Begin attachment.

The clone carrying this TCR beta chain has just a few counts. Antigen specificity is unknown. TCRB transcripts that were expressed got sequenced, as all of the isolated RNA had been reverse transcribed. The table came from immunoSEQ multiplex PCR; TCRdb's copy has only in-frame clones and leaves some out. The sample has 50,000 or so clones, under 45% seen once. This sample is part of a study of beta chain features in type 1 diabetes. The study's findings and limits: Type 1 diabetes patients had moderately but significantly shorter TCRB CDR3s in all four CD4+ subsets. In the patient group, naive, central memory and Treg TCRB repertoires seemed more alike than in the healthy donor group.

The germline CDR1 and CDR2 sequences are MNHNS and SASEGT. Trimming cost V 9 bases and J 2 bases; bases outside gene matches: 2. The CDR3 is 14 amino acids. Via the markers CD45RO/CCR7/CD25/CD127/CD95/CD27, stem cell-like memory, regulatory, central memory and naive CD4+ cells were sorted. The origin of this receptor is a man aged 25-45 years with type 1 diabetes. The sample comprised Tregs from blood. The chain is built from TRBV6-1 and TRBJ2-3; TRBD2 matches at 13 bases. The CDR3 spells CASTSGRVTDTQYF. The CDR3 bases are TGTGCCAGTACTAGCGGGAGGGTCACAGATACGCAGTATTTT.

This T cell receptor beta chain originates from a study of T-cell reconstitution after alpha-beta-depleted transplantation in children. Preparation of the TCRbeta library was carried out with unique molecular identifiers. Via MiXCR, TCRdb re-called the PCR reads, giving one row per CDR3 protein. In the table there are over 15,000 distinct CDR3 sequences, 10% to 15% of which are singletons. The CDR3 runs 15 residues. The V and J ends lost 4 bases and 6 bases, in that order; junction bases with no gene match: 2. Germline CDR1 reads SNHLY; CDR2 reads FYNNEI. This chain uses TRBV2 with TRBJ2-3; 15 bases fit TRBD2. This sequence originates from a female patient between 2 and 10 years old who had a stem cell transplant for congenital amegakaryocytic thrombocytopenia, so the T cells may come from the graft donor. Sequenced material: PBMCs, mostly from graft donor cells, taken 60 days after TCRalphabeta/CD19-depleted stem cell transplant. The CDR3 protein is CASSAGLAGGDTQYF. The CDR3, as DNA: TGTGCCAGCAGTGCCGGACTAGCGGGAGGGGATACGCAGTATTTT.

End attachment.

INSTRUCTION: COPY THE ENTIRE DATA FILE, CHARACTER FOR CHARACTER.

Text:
The clone carrying this TCR beta chain has just a few counts. Antigen specificity is unknown. TCRB transcripts that were expressed got sequenced, as all of the isolated RNA had been reverse transcribed. The table came from immunoSEQ multiplex PCR; TCRdb's copy has only in-frame clones and leaves some out. The sample has 50,000 or so clones, under 45% seen once. This sample is part of a study of beta chain features in type 1 diabetes. The study's findings and limits: Type 1 diabetes patients had moderately but significantly shorter TCRB CDR3s in all four CD4+ subsets. In the patient group, naive, central memory and Treg TCRB repertoires seemed more alike than in the healthy donor group.

The germline CDR1 and CDR2 sequences are MNHNS and SASEGT. Trimming cost V 9 bases and J 2 bases; bases outside gene matches: 2. The CDR3 is 14 amino acids. Via the markers CD45RO/CCR7/CD25/CD127/CD95/CD27, stem cell-like memory, regulatory, central memory and naive CD4+ cells were sorted. The origin of this receptor is a man aged 25-45 years with type 1 diabetes. The sample comprised Tregs from blood. The chain is built from TRBV6-1 and TRBJ2-3; TRBD2 matches at 13 bases. The CDR3 spells CASTSGRVTDTQYF. The CDR3 bases are TGTGCCAGTACTAGCGGGAGGGTCACAGATACGCAGTATTTT.

This T cell receptor beta chain originates from a study of T-cell reconstitution after alpha-beta-depleted transplantation in children. Preparation of the TCRbeta library was carried out with unique molecular identifiers. Via MiXCR, TCRdb re-called the PCR reads, giving one row per CDR3 protein. In the table there are over 15,000 distinct CDR3 sequences, 10% to 15% of which are singletons. The CDR3 runs 15 residues. The V and J ends lost 4 bases and 6 bases, in that order; junction bases with no gene match: 2. Germline CDR1 reads SNHLY; CDR2 reads FYNNEI. This chain uses TRBV2 with TRBJ2-3; 15 bases fit TRBD2. This sequence originates from a female patient between 2 and 10 years old who had a stem cell transplant for congenital amegakaryocytic thrombocytopenia, so the T cells may come from the graft donor. Sequenced material: PBMCs, mostly from graft donor cells, taken 60 days after TCRalphabeta/CD19-depleted stem cell transplant. The CDR3 protein is CASSAGLAGGDTQYF. The CDR3, as DNA: TGTGCCAGCAGTGCCGGACTAGCGGGAGGGGATACGCAGTATTTT.